This week’s roundup of I.T. and tech news focusses on the threat of cyberattacks to the UK from hostile nations; the launch of a new Code of Practice for the Internet of Things’ security, and the most recent controversy surrounding Facebook.
UK faces constant security threat from hostile attackers
The UK’s top cyber-defence centre has stopped Britain falling victim to almost 1,200 attacks in the last two years, its annual review reveals.
The National Cyber Security Centre (NCSC) is currently conquering around 10 attacks every single week within the UK, revealing also that many of the cyberattacks directed against the UK were the work of the Russian intelligence agency, the GRU.
The annual review, published on the 16th, gives further detail for the first time of the type of tactics that are used by the NCSC’s incident management team, which works tirelessly behind the scenes to coordinate defences to support UK victims when attacks do get through.
As well as defeating sophisticated attacks by foreign powers, the NCSC had also sought to shut down net sites and domains used in phishing attacks. This led to the closure of over 140,000 sites which are disguised to look like they were created by banks, government agencies and businesses.
DCMS launches Code of Practice for IoT security
The Department for Culture, Media and Sport has launched a new voluntary Code of Practice to help manufacturers boost the security of internet-connected devices such as smartwatches, virtual assistants and toys.
There are expected to be more than 420m internet connected devices in use across the UK within the next three years, and the government fears that poorly secured devices such as virtual assistants, toys and smartwatches could leave people exposed to security issues and even large scale cyberattacks.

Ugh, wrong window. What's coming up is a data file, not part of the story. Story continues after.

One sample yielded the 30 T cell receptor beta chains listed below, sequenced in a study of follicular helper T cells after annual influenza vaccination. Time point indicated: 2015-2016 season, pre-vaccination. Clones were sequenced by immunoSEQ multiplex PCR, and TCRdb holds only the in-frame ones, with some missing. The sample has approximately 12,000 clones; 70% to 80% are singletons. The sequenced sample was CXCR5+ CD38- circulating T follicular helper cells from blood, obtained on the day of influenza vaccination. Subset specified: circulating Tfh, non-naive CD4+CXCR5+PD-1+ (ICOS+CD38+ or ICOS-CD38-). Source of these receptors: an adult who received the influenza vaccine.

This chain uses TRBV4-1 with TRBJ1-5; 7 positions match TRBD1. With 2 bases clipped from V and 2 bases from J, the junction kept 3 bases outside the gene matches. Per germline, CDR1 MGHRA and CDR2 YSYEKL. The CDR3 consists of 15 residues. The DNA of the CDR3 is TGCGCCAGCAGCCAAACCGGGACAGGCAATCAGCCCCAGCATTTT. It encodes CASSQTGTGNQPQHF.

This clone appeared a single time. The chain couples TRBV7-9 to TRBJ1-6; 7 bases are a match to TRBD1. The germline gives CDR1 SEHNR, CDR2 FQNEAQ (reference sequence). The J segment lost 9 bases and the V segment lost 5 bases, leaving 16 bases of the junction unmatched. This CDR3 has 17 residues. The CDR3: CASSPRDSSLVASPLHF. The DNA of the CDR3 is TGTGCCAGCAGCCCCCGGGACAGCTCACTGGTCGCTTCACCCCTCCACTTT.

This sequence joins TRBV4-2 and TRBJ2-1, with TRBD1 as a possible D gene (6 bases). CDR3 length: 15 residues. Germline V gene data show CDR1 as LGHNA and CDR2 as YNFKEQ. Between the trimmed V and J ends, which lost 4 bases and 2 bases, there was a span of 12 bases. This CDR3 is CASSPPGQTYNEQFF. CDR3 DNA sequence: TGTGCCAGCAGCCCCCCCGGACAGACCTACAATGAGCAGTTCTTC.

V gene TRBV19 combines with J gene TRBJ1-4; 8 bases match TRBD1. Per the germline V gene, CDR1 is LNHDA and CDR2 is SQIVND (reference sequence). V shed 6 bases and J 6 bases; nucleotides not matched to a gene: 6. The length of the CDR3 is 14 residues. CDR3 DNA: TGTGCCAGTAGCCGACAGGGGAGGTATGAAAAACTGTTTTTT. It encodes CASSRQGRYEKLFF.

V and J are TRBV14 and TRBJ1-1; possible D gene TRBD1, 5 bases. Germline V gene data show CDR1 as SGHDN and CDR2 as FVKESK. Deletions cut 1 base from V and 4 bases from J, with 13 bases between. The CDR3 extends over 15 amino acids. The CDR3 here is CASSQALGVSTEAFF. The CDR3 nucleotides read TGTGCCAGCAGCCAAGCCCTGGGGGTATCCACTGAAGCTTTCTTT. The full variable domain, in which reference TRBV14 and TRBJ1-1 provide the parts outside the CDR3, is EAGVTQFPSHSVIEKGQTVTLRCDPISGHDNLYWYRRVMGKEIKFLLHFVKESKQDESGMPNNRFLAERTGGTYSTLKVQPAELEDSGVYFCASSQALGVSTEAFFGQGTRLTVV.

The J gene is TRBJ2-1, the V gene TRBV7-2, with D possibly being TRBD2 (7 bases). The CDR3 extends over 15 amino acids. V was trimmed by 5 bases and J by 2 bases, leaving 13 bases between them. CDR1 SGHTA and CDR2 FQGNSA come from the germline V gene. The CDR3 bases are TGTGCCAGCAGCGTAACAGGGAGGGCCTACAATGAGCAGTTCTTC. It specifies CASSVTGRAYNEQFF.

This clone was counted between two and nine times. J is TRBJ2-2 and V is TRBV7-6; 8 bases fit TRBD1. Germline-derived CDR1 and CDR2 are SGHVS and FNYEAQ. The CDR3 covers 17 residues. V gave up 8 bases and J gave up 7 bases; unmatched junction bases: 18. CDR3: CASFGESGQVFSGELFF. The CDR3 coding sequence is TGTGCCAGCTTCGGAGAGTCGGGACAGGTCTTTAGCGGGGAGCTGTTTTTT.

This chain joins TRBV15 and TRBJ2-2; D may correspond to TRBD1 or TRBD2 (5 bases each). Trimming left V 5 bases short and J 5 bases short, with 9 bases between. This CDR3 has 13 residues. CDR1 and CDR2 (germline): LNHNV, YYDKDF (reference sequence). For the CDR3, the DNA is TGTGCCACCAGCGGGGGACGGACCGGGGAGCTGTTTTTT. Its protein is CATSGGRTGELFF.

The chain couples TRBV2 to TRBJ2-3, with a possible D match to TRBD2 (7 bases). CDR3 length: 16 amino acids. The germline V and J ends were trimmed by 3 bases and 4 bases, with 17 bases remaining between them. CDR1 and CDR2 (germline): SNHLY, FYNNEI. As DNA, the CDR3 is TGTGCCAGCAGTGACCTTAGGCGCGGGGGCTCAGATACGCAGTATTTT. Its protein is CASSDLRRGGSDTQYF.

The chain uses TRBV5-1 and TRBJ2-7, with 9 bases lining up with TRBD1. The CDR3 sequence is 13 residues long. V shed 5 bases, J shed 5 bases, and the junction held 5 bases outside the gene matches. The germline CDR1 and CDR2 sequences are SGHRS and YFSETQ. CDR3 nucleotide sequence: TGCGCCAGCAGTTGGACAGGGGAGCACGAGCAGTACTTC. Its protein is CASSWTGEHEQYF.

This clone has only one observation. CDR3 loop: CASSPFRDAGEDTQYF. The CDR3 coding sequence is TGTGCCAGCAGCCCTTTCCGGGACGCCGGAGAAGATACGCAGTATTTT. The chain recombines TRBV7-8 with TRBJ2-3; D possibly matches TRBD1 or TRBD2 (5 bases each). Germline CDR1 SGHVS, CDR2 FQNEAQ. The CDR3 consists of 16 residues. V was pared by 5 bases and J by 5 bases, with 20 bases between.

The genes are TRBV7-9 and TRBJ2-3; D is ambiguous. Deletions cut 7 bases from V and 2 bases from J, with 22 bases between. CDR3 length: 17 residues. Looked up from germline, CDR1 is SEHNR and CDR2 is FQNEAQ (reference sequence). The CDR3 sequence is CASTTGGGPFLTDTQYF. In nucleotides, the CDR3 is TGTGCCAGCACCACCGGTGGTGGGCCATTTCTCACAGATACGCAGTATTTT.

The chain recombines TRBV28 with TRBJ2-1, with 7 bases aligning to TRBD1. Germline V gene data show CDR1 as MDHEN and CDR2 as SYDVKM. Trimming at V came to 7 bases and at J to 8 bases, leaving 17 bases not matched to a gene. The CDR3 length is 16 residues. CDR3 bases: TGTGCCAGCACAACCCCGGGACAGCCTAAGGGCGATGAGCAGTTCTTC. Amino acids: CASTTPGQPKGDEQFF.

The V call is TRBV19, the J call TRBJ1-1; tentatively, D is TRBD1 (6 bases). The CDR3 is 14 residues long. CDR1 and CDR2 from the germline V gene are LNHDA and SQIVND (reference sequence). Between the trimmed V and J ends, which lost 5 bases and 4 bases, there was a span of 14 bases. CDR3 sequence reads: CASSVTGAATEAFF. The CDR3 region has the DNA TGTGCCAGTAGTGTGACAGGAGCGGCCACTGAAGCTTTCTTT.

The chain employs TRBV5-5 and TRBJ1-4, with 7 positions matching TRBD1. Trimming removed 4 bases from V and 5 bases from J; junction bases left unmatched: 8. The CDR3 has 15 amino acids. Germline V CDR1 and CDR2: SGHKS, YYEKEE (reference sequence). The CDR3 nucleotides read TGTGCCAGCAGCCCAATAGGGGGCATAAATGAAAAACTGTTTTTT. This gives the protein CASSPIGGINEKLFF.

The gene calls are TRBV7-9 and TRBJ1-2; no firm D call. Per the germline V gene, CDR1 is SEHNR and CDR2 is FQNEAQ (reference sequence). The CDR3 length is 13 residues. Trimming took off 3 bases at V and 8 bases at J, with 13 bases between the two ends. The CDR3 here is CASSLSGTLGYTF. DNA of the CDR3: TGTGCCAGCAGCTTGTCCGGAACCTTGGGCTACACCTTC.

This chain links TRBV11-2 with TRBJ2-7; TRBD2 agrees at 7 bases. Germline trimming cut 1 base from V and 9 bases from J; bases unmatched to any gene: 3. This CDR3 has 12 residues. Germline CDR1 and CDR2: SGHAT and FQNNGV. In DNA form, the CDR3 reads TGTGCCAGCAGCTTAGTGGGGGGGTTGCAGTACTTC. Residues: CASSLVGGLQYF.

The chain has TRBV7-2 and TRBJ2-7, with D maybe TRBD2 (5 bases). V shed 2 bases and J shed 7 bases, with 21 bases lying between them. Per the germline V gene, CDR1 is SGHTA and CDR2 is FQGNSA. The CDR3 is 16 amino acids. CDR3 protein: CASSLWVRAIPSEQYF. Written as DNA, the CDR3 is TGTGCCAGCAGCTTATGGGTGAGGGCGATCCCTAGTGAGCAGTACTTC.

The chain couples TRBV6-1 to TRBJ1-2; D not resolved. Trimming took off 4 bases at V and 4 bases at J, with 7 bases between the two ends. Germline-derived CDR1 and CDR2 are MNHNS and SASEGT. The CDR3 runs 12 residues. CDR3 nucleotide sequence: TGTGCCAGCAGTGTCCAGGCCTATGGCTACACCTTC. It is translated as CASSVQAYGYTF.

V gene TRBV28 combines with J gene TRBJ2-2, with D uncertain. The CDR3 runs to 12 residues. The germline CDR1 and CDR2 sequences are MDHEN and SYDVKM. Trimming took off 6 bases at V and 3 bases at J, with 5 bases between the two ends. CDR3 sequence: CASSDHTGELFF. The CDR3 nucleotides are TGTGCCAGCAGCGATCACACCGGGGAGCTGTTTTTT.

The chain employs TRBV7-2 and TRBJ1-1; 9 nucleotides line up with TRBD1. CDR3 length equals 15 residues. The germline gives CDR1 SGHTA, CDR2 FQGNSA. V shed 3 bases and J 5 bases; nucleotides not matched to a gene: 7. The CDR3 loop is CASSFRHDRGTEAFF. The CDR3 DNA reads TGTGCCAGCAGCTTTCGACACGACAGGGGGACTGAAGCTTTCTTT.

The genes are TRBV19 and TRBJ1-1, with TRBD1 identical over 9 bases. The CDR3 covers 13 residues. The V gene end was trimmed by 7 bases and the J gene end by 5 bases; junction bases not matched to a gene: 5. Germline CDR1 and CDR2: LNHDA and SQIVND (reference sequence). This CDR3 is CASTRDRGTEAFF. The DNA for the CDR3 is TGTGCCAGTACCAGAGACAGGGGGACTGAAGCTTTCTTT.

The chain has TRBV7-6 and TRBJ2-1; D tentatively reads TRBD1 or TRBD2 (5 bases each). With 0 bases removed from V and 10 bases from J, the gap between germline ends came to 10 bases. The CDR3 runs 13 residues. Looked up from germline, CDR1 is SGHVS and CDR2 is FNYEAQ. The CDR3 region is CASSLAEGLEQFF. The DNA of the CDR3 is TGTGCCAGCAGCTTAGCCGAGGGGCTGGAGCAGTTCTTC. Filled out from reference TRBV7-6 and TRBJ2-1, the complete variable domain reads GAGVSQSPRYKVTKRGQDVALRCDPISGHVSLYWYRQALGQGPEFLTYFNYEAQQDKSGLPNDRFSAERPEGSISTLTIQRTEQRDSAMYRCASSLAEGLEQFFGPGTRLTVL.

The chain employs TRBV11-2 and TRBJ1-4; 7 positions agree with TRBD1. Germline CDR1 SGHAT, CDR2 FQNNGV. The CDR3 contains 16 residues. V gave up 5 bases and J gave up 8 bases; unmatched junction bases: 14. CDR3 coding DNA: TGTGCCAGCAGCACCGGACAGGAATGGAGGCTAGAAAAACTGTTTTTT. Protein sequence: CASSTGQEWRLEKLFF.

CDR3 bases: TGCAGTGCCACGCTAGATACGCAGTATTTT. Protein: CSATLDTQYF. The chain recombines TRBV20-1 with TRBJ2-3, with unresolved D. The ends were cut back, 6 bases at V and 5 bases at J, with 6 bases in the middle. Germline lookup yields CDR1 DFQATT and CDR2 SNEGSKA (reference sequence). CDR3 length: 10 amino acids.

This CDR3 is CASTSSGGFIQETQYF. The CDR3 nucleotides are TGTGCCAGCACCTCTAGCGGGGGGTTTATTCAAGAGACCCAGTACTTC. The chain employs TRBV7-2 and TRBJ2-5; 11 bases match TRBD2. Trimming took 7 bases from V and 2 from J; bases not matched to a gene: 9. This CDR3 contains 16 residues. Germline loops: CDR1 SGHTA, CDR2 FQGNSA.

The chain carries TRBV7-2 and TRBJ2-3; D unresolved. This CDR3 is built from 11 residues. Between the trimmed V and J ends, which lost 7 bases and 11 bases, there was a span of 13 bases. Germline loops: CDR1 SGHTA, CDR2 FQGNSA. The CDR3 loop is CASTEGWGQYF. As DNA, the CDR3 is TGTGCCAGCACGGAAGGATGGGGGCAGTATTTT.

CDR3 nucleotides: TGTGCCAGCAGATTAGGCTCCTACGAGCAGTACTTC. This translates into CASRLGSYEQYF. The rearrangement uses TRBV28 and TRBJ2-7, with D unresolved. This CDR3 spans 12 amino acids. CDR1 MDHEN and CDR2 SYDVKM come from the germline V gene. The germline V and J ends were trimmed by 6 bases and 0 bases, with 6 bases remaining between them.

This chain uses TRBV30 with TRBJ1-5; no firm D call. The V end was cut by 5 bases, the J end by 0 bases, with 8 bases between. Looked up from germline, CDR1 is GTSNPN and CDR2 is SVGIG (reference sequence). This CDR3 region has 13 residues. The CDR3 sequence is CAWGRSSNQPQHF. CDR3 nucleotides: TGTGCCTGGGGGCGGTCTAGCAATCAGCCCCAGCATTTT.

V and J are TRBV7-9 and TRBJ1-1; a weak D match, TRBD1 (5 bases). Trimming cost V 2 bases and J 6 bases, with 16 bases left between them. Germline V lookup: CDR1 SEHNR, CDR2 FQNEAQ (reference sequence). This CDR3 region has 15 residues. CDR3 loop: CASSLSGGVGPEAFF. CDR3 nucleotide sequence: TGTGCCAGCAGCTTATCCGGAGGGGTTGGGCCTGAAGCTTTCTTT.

The new Code of Practice outlines thirteen guidelines that manufacturers of consumer devices should implement into their product’s design to keep consumers safe. This includes secure storage of personal data, regular software updates to make sure devices are protected against emerging security threats, no default passwords and making it easier for users to delete their personal data off the product.
Read more via Electronics Weekly.
Facebook tool makes UK political ads ‘transparent’
As of the 16th of October, any person who wishes to advertise a political cause on Facebook within the UK will need to abide by a new set of rules.
Users will now need to prove their identity and location to Facebook and each advertisement will now carry a message saying who has paid for the content.
These new tools are part of a commitment Facebook made during appearances before the department for Digital, Culture, Media and Sports (DCMS) earlier this year to offer more transparency around political advertising.
This news has come following Facebook’s recent controversy over the way the political advertisements were used during the US 2016 Election and the UK’s EU referendum.
In the US, thousands of ads were bought by Russian groups in an attempt to create disharmony throughout the country. Facebook has been under tremendous pressure to make sure the same thing did not happen during the run-up to November’s midterm elections.
Read more on the changing practices of Facebook via the BBC.
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